Anchored by Jake Tapper, The Lead airs at 4 p.m. ET on CNN.
Pastor Rick Warren, plus the latest news and analysis on stolen social media passwords.
(CNN) - House Speaker John Boehner wants to get ahead of the GOP's women problem before the 2014 midterms, making sure Republican men in the House get a little sensitivity training to learn how to run against female opponents and appeal to female voters. Last year, Republican Senate candidates talked of "legitimate rape," among other things
Boehner is being candid, and it is not a secret that since the end of the last election, Republicans have been licking their wounds, and trying to figure out the best way to close the gender gap among voters and try to recruit more female candidates.
CNN's Dana Bash reports.
(CNN) - One sure-fire way to get the 2016 rumor mill churning is to promise you're not running for president. At a news conference Wednesday, Democratic Massachusetts Sen. Elizabeth Warren did just that.
"I pledge to serve out my term. I am not running for president. I am working as hard as I can to be the best possible senator I can be," said Warren.
But then-Senator Barack Obama said he wasn't running for president at one time. He obviously changed his mind.
Bloomberg View columnist Margaret Carlson, CNN political commentator and Republican strategist Ana Navarro, and CNN chief political analyst Gloria Borger discuss.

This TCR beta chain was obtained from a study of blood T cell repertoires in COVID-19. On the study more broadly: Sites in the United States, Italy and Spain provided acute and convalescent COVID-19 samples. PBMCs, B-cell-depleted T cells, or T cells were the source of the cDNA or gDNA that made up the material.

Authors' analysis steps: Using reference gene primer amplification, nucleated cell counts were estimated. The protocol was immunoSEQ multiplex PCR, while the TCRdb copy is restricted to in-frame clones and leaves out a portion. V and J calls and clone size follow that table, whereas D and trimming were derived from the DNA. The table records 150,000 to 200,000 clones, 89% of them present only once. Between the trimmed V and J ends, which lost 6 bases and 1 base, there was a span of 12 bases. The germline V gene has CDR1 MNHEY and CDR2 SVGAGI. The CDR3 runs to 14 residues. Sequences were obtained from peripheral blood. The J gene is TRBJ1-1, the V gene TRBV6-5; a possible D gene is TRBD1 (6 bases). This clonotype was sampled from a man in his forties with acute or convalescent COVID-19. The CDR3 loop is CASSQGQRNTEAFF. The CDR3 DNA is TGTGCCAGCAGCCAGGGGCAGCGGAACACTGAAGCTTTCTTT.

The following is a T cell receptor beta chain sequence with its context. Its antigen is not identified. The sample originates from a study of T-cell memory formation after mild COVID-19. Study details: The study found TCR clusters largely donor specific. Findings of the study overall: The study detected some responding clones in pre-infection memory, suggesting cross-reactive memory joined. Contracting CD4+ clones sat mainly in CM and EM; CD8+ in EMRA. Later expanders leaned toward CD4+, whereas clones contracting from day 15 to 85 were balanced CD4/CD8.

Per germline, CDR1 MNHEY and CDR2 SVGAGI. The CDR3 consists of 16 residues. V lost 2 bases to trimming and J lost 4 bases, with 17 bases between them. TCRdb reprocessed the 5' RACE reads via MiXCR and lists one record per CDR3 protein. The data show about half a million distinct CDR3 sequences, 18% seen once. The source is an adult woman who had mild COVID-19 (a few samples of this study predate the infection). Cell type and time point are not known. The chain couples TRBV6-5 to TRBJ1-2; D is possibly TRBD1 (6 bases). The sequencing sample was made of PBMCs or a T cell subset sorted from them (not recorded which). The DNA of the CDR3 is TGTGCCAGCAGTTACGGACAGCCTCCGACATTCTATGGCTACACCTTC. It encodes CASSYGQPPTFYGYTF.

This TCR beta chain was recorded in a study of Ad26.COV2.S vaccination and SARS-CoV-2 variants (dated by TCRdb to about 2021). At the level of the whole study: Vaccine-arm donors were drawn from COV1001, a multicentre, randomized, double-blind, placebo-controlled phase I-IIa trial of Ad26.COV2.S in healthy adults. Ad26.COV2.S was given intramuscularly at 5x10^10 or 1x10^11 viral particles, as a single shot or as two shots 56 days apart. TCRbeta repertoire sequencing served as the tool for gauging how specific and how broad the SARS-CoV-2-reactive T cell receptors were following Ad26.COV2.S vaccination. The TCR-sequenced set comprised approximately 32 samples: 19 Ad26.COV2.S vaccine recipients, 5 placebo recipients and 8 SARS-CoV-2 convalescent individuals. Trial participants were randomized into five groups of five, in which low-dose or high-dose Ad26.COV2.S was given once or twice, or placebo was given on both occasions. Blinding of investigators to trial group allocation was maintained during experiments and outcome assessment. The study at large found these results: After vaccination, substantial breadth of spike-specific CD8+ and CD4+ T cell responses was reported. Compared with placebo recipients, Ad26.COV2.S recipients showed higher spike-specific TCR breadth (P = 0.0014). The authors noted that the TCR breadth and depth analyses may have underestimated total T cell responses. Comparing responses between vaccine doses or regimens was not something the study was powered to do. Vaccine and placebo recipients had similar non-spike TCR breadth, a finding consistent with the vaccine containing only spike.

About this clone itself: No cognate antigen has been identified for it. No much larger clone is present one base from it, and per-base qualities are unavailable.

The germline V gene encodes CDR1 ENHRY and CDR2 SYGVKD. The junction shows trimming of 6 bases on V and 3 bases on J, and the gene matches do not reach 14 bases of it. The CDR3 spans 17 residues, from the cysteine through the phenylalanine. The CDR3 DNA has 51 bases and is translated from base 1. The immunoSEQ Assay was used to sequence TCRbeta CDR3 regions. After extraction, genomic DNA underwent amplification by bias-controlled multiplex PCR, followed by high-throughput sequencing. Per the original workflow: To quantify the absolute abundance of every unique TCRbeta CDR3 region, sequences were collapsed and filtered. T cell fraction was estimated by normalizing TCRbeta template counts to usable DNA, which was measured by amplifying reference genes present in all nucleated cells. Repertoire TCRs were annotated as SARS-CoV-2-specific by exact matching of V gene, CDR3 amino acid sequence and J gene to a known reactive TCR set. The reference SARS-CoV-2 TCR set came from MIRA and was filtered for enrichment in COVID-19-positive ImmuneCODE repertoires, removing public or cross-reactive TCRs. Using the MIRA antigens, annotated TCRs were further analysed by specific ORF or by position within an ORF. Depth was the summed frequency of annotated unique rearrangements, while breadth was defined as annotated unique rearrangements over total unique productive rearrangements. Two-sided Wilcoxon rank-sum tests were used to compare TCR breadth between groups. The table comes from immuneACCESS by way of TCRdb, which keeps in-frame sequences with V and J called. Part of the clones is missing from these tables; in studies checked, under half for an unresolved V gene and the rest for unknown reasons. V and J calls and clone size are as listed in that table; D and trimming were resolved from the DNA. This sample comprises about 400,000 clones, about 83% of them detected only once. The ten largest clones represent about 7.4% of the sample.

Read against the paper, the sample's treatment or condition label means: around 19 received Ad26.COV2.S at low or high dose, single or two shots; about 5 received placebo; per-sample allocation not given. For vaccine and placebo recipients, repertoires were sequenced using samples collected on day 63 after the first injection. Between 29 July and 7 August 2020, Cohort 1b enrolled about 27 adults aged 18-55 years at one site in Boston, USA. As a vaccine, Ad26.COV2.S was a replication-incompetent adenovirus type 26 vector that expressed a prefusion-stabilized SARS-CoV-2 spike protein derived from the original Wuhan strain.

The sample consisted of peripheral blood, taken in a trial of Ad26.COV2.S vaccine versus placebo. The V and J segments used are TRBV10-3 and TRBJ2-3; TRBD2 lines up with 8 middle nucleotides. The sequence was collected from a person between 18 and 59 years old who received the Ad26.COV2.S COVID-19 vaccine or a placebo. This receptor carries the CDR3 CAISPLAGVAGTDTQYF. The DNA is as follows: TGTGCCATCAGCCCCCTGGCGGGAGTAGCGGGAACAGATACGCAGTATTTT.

The first rule of re-branding Obamacare? You do not talk about "Obamacare." The White House launched a three-week rebranding campaign on the public's perception of the Affordable Care Act.
"Jim, there's not an insurance policy called obamacare. I think it's important to your viewers to understand that they are purchasing private insurance," White House Press Secretary Jay Carney told CNN's Jim Acosta Tuesday.
Still, the president didn't shy away from the term today when he was defending the law, saying, "That seems to be the only alternative Obamacare's critics have, 'Let's just go back to the status quo,' because they sure haven't presented an alternative."
Editor of The Weekly Standard Bill Kristol, former U.S. Senator of Arkansas Blanche Lincoln, and Washington bureau chief for USA Today Susan Page discuss.
(CNN) - They went from fierce opponents to fast friends, from hypothetical 3 a.m. phone calls, to "You hang up." "No, you hang up." At least on camera, that is.
"I consider Hillary a strong friend," President Barack Obama told CBS' "60 Minutes" in a joint interview with Hillary Clinton in January. Clinton practically finished his sentence.
"I mean, very warm, close. I think there's a sense of understanding that, you know, sometimes doesn't even take words," said Clinton.
Telepathy aside, can the bond between Obama and former Secretary of State Hillary Clinton survive if she makes a run for office? Or would a candidate Clinton inadvertently turn the current President into a lame duck before his time?
CNN political contributor and Republican strategist Kevin Madden, co-host of CNN's "Crossfire" Van Jones, and associate editor for The Hill A.B. Stoddard discuss.
Former Maryland Governor Bob Ehrlich and former Vermont Governor Howard Dean discuss whether President Barack Obama's signature healthcare law can work in the long run.